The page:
Mary Poppins Returns
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No consensus yet.
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All Critics (27)
| Top Critics (8)
| Fresh (17)
| Rotten (10)
| DVD (2)
The film flounders under the weight of two underwhelming and prickly protagonists who are as illogical as they are unlikable
... A technically proficient and psychologically aware piece of class baiting ...
Slickly made but ultimately pointless, this film is rescued by skillful direction and excellent actors who invest a fearless authenticity into their roles. It's just a shame that there's nothing very meaningful beneath the surface.
A gruelling suspenser told in real time, flecked with a darkly comic sensibility and a smattering of class-war critique.
Taut, tightly-plotted and at times confronting, it'll have you gripping the arm of your seat and double-locking the door.
Impressively directed, superbly acted thriller that's both suspenseful and horrifying, though the decision to keep all the violence offscreen won't work for everyone.
Its suggestion of a conscienceless underclass will be as a red rag to more conservative souls, but you suspect Williams won't care. He's becoming a real player in the cinema of ordeal.
If Michael Haneke were drafted in to direct an EastEnders Christmas special, it might look like this raw, no-budget, home-invasion nightmare.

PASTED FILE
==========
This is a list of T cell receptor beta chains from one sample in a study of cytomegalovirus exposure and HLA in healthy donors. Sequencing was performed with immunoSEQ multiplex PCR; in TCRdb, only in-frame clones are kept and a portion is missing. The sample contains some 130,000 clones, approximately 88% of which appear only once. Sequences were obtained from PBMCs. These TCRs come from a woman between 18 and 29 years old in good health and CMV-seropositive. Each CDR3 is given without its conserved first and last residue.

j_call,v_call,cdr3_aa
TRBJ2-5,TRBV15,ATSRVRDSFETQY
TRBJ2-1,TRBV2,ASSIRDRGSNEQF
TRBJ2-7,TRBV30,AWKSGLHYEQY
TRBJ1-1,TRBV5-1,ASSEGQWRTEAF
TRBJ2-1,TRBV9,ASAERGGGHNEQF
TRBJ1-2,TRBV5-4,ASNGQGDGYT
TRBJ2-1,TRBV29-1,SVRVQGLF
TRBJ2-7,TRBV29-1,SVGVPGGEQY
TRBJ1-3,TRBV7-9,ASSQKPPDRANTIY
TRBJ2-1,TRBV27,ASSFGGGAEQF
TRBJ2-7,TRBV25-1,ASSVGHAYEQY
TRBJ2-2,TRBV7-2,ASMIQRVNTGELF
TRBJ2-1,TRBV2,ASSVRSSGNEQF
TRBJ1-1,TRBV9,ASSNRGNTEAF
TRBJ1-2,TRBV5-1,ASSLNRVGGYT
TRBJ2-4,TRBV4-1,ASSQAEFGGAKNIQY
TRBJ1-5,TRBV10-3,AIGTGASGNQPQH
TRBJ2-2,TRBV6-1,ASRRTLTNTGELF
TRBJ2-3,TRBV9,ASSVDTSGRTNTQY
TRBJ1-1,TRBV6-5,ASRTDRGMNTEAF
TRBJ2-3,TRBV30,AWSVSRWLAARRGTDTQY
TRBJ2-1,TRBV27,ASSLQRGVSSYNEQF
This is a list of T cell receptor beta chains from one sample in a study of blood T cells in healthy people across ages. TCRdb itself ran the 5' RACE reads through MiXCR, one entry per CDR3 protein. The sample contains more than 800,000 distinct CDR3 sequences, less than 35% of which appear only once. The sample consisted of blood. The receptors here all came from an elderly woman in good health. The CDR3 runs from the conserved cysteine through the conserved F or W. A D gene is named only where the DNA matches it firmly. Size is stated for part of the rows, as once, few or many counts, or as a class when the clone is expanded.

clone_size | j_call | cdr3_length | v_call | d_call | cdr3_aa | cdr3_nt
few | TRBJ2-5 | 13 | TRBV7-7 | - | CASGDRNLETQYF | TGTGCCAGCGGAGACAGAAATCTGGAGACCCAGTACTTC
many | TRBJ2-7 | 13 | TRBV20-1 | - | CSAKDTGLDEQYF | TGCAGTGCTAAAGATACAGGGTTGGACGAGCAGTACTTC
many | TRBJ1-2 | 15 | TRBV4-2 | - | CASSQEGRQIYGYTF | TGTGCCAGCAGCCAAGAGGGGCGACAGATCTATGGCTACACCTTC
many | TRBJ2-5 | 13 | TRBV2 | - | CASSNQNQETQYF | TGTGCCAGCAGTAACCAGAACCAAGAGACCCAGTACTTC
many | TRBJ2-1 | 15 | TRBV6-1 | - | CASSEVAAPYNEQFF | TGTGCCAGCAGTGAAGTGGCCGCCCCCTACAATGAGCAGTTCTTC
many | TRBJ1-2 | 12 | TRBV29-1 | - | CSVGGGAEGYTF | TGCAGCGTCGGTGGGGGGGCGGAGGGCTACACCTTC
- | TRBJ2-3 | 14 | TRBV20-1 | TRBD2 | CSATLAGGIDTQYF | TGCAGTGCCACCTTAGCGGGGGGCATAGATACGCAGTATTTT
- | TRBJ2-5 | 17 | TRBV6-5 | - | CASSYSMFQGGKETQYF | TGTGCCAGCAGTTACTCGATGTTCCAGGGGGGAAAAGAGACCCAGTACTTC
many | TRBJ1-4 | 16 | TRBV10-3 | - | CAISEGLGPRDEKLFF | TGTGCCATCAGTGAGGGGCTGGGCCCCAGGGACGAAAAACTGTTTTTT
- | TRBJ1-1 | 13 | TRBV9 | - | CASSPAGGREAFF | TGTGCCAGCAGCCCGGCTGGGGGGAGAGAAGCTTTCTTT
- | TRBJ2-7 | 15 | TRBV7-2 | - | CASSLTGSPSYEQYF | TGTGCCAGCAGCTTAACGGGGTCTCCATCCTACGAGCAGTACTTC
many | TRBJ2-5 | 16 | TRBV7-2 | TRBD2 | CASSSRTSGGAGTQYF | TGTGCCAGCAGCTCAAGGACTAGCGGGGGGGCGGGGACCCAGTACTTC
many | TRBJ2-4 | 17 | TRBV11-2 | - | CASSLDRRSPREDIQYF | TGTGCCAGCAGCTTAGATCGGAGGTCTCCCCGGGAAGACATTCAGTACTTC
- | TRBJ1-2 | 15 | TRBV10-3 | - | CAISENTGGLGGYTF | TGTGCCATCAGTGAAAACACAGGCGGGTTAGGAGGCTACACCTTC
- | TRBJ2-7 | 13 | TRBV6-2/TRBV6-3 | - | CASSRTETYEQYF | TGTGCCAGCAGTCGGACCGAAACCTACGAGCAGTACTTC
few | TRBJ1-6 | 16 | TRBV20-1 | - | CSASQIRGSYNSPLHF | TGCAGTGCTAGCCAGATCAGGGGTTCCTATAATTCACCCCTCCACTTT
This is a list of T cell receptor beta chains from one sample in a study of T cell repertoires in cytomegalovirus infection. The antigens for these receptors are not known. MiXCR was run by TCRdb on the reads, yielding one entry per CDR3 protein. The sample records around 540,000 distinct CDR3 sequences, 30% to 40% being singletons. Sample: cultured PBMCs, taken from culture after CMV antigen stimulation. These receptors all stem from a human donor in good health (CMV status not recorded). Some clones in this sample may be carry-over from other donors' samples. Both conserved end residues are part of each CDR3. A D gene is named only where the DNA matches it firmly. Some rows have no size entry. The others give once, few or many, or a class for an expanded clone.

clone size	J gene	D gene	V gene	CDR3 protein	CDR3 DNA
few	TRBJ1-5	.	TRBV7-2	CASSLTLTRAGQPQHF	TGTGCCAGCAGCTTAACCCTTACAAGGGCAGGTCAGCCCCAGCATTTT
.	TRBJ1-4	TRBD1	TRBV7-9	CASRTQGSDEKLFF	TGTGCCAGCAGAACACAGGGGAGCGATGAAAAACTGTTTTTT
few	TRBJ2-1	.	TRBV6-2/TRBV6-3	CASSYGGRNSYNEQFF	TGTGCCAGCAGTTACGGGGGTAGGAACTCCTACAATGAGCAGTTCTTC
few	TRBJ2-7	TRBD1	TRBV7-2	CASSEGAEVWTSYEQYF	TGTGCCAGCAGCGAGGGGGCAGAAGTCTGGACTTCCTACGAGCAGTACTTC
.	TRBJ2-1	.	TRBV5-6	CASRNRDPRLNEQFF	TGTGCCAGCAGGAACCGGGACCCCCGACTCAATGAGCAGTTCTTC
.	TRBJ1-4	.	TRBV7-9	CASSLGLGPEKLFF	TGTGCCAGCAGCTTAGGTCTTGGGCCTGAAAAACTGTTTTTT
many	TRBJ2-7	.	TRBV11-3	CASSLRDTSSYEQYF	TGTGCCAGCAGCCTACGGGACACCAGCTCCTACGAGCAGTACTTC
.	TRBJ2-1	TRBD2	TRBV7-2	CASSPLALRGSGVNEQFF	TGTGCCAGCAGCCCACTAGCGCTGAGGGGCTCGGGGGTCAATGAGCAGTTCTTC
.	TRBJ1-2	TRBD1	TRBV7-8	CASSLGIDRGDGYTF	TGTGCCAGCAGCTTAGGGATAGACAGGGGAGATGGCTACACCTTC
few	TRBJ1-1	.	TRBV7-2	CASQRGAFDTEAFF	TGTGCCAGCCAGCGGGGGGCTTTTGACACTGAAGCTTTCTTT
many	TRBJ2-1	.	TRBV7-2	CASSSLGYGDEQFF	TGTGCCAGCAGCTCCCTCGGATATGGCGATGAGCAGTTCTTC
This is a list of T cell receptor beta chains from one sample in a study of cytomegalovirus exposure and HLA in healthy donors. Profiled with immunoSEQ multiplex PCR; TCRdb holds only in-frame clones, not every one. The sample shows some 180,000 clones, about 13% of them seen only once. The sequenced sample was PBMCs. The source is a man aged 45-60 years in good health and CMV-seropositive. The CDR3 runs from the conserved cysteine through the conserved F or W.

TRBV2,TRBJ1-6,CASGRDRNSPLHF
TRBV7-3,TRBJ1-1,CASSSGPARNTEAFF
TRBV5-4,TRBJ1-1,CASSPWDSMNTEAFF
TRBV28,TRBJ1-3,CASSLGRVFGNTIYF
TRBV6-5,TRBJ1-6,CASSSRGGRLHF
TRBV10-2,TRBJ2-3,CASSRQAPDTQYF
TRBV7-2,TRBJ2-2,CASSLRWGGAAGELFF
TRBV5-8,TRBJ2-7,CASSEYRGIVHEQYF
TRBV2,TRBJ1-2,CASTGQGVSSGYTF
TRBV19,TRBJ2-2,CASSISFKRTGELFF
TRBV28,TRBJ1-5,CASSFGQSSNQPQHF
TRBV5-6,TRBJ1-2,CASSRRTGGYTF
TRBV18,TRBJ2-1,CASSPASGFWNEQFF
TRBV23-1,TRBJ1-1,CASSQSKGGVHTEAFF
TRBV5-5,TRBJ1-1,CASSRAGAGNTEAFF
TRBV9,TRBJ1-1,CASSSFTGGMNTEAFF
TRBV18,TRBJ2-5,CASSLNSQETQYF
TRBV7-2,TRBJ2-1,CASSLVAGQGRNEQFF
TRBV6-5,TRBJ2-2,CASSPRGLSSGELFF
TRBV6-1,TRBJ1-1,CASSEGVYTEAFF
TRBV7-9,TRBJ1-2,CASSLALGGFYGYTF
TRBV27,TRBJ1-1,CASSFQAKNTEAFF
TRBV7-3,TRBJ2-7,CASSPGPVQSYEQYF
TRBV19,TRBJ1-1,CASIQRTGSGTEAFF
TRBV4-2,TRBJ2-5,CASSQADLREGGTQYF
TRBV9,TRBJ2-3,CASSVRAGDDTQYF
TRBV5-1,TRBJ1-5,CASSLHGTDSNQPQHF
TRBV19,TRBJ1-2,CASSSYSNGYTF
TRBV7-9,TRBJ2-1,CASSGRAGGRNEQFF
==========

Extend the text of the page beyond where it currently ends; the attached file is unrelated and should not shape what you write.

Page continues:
Offers little but secondhand platitudes on the dehumanising effects of violence while proving that the generation gap is as wide as ever.
...bringing vastly different classes and generations into explosive collision, and utterly unsettling the bourgeois norms of a society that prefers to keep its problems on the other side of the door.
Deeply unpleasant, tightly scripted and well executed...
Williams is able to create an unsettling atmosphere with simple sound effects, but he fails to provide a convincing context for the extreme antisocial behaviour.
An hour and 17 minutes of my life wasted.
Superbly directed and acted home-invasion thriller that's over in a brisk 75 minutes. It's like Funny Games without the breaking of the 4th wall or the "aren't I clever, and aren't you sick" audience winking. It has a beginning, a middle, and an end, and that's about it, and the lack of point means it only really works as a technical exercise.
Williams tackles a growing media preoccupation in the UK, namely knife wielding yoofs, but pushes it into the face of the cosy middle classes with a worthy follow up to 'London to Brighton' (lets just ignore 'The Cottage'). What the film does well is to capture how quickly a calm suburban evening can be destroyed by the wrong knock at the door. Williams cleverly contrasts the attackers and their prey and it has a much more authentic feel than say Haneke's 'Funny Games'. Most of the violence is heard off-screen or through the results which disturbingly makes your mind fill in the blanks. The central lull in proceedings actually becomes tense as you and the characters wait for the promised grisly end.
"Cherry Tree Lane" has many similarities to "Eden Lake" but it is clear that the director was very influenced by "Funny Games" and the way it was shot by Haneke. All of the action is restricted to the interior of the house at the fateful address, generating considerable claustrophobic. There is not on screen violence but it is still intense at times and sometimes difficult to watch, and it truly offers no respite by the end. The acting is very believable and the movie seems like a real event that anyone can go through in a routine and ordinary day.
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